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Originally posted by ceranko
You should not work for anything less than ten dollars and hour, because your going to have to get two jobs to live, unless you bunk with four people in a one bedroom apt and share rent you can do this if you can rough it and live with your bunkmates. I did this two guys in the "Living Room and Two in the bedroom seperated by partitions. It sucks yeah but when you consider it just a place to sleep and wash its not so bad. We had plenty of money to party and travel. But you have to do this with people you trust no freeloaders. Its like living in a hostel. I miss college.edit on 17-11-2012 by ceranko because: (no reason given)
Originally posted by Urantia1111
Oh Terrible Walmart! If only you didn't exist! Then Mom&Pop Inc could employ those millions of people and pay them $50k a year with generous benefits and retirement package to jocky registers, stock shelves and sweep floors.
Walmart is the new paradigm of employment for unskilled workers. They're paid what they're worth. Since practically anyone can do the job and there are thousands who WILL do it for what Walmart pays, a strike is pointless.
Originally posted by camaro68ssif you dont like the pay, dont work there! if everyone left because of pay, Wal-Mat would be forced natural to raise wages to entice new employees. its the basic laws of supply and demand.
Simple economics here but apparently it’s a hard lesson to a lot of people to learnedit on 16-11-2012 by camaro68ss because: (no reason given)
So you can afford a place to live, all associated bills, clothe, feed and pay for transportation on a ~$600 paycheck every two weeks without government assistance (food stamps, ect)?
Do you live with five other people? Do you sleep in a dresser drawer?
Originally posted by fleabitAre you suggesting that Wal-Mart is a long term career choice for many people? Who do you think works there? I think people going to school, younger people, older people, and 2nd income folks work there. If someone has say, a family.. say a wife and 2 kids.. and this is their sole source of income, they are doing it wrong. Unless you pick a corporate route trying to work your way up in that company, it is hardly going to be the sole income for most people. Either it contributes to someone getting money in another way (social security, school loans, etc.), it's a second income, or it's someone just out of school with no other skills.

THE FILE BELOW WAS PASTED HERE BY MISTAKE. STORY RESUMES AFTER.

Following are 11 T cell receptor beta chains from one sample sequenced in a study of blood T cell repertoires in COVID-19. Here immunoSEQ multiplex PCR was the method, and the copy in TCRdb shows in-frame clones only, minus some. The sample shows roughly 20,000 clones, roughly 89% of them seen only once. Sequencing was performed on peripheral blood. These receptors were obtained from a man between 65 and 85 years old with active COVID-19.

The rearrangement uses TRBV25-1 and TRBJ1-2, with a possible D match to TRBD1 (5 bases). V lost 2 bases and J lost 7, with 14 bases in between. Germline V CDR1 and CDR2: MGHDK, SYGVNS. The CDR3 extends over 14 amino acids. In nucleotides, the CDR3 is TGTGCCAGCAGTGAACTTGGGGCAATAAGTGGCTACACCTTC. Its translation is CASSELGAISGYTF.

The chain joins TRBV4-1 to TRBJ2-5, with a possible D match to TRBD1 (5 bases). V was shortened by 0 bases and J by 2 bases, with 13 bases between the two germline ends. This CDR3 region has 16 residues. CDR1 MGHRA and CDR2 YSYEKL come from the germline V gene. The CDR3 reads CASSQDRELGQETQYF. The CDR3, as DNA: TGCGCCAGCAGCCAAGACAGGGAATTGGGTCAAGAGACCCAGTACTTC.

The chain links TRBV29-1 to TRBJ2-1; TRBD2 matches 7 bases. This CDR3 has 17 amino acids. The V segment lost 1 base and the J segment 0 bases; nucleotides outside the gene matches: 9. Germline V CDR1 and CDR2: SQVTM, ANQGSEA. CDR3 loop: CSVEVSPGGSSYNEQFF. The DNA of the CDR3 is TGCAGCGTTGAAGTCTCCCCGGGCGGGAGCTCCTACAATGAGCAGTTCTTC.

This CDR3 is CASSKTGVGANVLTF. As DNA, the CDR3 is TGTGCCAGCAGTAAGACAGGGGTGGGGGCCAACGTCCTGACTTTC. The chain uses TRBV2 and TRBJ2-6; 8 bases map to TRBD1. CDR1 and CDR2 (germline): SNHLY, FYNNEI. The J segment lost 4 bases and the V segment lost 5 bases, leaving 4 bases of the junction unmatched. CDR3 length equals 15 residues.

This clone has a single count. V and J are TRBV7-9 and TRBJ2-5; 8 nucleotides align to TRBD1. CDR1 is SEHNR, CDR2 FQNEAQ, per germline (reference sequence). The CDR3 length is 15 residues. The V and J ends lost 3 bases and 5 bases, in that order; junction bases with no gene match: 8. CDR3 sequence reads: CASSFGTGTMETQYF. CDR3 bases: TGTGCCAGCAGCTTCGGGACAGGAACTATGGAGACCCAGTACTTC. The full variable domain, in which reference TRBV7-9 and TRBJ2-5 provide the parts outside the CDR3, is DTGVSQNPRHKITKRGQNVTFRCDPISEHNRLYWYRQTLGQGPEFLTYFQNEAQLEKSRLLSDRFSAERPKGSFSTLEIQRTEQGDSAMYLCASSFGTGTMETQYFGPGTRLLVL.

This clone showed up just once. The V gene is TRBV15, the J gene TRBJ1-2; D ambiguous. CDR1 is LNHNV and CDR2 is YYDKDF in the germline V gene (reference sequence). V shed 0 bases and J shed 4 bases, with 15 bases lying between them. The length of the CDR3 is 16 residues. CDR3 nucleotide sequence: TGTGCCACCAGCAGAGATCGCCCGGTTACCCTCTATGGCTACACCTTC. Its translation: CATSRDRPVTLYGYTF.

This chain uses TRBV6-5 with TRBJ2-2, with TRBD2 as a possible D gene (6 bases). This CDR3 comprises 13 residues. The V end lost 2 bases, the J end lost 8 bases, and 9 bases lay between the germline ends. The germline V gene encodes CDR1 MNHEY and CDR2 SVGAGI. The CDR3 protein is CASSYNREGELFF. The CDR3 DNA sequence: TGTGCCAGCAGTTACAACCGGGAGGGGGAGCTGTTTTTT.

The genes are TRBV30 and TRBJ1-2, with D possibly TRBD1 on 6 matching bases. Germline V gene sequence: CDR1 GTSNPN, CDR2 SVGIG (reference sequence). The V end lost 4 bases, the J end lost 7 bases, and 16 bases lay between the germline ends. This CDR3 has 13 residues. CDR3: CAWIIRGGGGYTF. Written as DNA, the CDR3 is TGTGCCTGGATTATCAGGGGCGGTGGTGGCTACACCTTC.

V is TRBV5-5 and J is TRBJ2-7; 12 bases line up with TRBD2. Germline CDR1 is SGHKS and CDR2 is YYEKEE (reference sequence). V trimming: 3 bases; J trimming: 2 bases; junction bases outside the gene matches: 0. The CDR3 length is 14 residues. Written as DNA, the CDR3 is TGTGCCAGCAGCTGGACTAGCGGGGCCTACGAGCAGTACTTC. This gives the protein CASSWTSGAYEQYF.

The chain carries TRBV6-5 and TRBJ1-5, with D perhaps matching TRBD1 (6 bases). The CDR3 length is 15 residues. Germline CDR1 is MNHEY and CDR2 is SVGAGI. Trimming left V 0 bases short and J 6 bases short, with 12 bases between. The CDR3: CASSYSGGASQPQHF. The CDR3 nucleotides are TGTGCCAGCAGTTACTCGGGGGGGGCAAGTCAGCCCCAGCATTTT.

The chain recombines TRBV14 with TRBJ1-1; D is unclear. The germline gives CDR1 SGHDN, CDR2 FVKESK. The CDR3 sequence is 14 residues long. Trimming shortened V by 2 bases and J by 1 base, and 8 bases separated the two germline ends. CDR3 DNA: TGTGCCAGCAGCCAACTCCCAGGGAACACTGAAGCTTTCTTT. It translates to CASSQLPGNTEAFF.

"If retailers pass half the costs of a wage raise onto their customers, the average household would pay just 15 cents more per shopping trip -- or $17.73 per year," the study found. "If firms pass 25 percent of the wage costs onto their customers, shoppers would spend just seven cents more per shopping trip, or $8.87 per year."
That's a tiny price to pay for an initiative that would have a potentially revolutionary impact on the standards of living of millions of Americans and the economic prospects of the nation at large. The $25,000-a-year wage floor would lift more than 700,000 people out of the harrowing precincts of poverty. And it would boost the pay of hundreds of thousands more who currently are struggling just a notch or two above the official poverty line.
The increased spending anticipated from the pay hikes would give a badly needed boost to an economy that has been advancing only in fits and starts since the recession ended in June 2009. As the study explains: "U.S. corporations are cash-flush, but hesitant to make investments on products they are not sure will sell. As a result, their gloomy outlook becomes a self-fulfilling prophesy: firms do not expand production, keeping the job market slack, pocketbooks closed, and investments unappealing."
This would not be a heavy lift for the industry. Retail is booming and profitability reached a ten-year high in the first half of 2012. The largest retail firm, Walmart, earned nearly $16 billion in the last year alone. While the U.S. economy and millions of American families have been struggling, Walmart has seen its net sales grow by more than $70 billion since the start of the Great Recession in December 2007.
According to the Demos study, the cost of the wage increases to major retailers would be $20.8 billion, which amounts to about one percent of the sector's $2.17 trillion in total annual sales. But the study also estimates that the increased purchasing power accruing to low-wage workers as a result of the pay raises would generate $4 billion to $5 billion in additional annual retail sales.
@ alicehines : Chanting, drumming and dancing at Walmart in Wheatland, TX #walmartstrikes